What’s a ‘normal’ looking world map? If you’re from Europe then north is at the top of the map and the Greenwich meridian is usually centred. If you’re from North America then you’d likely see the Americas centred with Europe pushed to the right and Asia appearing on the left. Of course, these are just the ways the map is normally presented. There is no particular reason but familiarity leads to a somewhat conventional view of the world. This map is designed to challenge the familiar.
Maps can be presented in any orientation and alignment and projections give us enormous flexibility. Challenging such engrained conventions is a little harder but here, Stuart McArthur achieved just that with a relatively sparse yet stark representation. He drew his first South-Up map when he was 12 years old. His geography teacher told him to re-do his assignment with the “correct” way up if he wanted to pass. Three years later, as an exchange student in Japan, he was taunted by his friends from the USA for coming from “the bottom of the world.” It was then, at age 15, he resolved to one day publish a map with Australia at the top. Six years later, while at Melbourne University, he produced the world’s first “modern” south up map and launched it on Australia day in 1979.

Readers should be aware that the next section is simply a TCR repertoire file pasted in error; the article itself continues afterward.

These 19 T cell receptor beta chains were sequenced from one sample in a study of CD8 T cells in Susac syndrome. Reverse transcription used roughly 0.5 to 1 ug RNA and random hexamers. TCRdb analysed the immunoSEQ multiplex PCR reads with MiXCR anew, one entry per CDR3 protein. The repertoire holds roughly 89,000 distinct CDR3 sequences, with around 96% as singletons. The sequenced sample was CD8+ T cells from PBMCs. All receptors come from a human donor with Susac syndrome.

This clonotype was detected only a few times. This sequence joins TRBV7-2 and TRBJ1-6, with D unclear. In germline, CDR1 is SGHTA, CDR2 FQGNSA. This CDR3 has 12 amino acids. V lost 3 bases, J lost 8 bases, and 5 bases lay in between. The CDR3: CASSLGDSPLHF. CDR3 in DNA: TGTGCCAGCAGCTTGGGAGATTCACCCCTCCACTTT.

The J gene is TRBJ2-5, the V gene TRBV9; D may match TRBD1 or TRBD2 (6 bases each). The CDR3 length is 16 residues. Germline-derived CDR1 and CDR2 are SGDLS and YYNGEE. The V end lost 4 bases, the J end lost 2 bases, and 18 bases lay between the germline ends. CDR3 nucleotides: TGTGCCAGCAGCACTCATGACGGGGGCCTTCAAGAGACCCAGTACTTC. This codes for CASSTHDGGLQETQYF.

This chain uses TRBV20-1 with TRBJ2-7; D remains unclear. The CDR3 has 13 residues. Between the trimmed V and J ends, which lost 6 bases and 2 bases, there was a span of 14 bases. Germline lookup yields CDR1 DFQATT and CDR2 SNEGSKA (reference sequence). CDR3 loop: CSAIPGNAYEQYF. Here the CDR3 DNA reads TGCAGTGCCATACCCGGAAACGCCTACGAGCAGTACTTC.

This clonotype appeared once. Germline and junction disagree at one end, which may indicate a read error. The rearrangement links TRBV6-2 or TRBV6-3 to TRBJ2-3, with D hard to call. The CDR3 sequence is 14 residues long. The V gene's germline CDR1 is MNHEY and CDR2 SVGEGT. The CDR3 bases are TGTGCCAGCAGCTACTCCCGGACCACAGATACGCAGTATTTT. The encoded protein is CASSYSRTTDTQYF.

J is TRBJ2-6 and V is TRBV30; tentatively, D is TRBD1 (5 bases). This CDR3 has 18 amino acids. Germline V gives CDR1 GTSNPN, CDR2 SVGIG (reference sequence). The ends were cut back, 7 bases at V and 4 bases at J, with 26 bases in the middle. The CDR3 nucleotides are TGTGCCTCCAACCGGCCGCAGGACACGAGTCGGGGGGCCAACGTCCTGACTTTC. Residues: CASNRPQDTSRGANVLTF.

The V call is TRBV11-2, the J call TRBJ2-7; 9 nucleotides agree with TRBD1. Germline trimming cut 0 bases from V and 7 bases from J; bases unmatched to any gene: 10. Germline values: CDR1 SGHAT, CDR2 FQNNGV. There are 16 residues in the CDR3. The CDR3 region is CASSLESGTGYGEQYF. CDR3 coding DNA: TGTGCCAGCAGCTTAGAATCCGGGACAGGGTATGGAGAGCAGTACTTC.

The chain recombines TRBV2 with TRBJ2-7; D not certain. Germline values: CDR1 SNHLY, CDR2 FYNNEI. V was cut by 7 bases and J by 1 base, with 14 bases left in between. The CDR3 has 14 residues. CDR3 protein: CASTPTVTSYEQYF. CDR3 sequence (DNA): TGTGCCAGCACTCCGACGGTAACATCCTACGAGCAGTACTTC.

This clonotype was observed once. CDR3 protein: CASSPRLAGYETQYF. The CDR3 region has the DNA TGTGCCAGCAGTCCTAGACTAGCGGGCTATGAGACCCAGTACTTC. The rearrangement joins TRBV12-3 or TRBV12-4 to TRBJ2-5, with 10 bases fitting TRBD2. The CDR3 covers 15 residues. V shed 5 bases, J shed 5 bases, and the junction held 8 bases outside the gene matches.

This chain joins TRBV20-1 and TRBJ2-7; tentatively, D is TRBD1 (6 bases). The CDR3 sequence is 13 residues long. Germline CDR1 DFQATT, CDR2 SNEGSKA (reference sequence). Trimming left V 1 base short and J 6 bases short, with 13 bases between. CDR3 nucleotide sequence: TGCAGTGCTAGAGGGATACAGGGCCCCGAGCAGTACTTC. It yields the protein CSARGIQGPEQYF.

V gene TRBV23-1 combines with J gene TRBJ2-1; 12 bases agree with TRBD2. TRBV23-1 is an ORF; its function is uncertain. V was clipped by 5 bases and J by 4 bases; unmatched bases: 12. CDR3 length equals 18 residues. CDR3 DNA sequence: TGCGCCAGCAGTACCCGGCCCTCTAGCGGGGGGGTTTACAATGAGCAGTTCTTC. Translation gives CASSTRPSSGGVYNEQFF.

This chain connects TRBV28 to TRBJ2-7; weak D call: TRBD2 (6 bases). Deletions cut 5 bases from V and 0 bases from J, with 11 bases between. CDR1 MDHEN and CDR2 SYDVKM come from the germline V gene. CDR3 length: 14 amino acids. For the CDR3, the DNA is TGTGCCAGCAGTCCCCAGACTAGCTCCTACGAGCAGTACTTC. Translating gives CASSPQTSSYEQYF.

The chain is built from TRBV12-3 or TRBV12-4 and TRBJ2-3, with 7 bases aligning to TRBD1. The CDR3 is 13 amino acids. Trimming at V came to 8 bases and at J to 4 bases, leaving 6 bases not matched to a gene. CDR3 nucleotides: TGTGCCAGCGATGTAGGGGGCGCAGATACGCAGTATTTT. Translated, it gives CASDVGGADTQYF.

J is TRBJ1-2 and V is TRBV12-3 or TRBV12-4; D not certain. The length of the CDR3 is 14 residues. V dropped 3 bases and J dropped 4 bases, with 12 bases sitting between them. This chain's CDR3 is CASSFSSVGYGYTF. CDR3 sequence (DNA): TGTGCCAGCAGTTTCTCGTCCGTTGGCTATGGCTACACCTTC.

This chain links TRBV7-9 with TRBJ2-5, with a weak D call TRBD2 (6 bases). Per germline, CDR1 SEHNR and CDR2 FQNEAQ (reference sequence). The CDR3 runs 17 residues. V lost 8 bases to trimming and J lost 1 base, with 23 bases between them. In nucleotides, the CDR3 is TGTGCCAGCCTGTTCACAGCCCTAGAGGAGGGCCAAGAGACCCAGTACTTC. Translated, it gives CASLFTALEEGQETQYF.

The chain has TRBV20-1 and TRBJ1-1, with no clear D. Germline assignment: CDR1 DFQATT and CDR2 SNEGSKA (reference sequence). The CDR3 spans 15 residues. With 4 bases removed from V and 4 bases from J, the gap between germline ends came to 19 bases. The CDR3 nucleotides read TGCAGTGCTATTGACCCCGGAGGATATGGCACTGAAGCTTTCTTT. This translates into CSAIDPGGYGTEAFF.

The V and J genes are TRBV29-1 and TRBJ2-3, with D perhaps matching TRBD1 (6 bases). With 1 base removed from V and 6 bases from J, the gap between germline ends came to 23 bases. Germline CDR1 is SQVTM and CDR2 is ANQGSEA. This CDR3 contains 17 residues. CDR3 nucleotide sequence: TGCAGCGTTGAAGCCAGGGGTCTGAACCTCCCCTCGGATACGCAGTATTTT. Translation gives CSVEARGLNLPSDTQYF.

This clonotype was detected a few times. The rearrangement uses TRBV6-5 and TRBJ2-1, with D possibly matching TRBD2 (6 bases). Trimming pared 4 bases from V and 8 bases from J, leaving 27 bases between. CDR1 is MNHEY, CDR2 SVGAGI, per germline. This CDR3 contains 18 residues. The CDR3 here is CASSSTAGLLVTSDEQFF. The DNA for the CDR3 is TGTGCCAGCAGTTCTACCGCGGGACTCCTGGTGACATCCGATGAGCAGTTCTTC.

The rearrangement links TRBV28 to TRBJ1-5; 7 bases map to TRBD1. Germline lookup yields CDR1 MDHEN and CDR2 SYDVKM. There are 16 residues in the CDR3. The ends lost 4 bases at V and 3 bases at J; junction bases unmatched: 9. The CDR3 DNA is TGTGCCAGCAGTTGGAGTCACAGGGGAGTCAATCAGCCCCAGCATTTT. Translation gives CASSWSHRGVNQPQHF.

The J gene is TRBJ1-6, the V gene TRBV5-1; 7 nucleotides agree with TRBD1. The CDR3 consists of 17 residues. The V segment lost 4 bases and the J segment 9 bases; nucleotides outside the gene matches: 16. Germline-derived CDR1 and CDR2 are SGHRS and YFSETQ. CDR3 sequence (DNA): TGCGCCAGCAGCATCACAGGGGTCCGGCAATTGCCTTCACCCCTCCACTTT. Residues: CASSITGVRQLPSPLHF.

The map places Australia at just about the visual centre of the page but there are other subtle design elements that help reinforce the message. The gradient of light to dark tan for the land from top to bottom helps highlight Australia and has the converse effect on Asia, North America and Europe. The block of text adds a certain Australia humour to the overall map ending with “South lives. South dominates. Long live Australia, rulers of the Universe”
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[…] voyage. Egyptians draw the Nile and draw Arabic diagrams such as Morocco and the South. In 1979, MacArthur published a sophisticated map of the South, heard from American friends that he had come from the lower part of the […]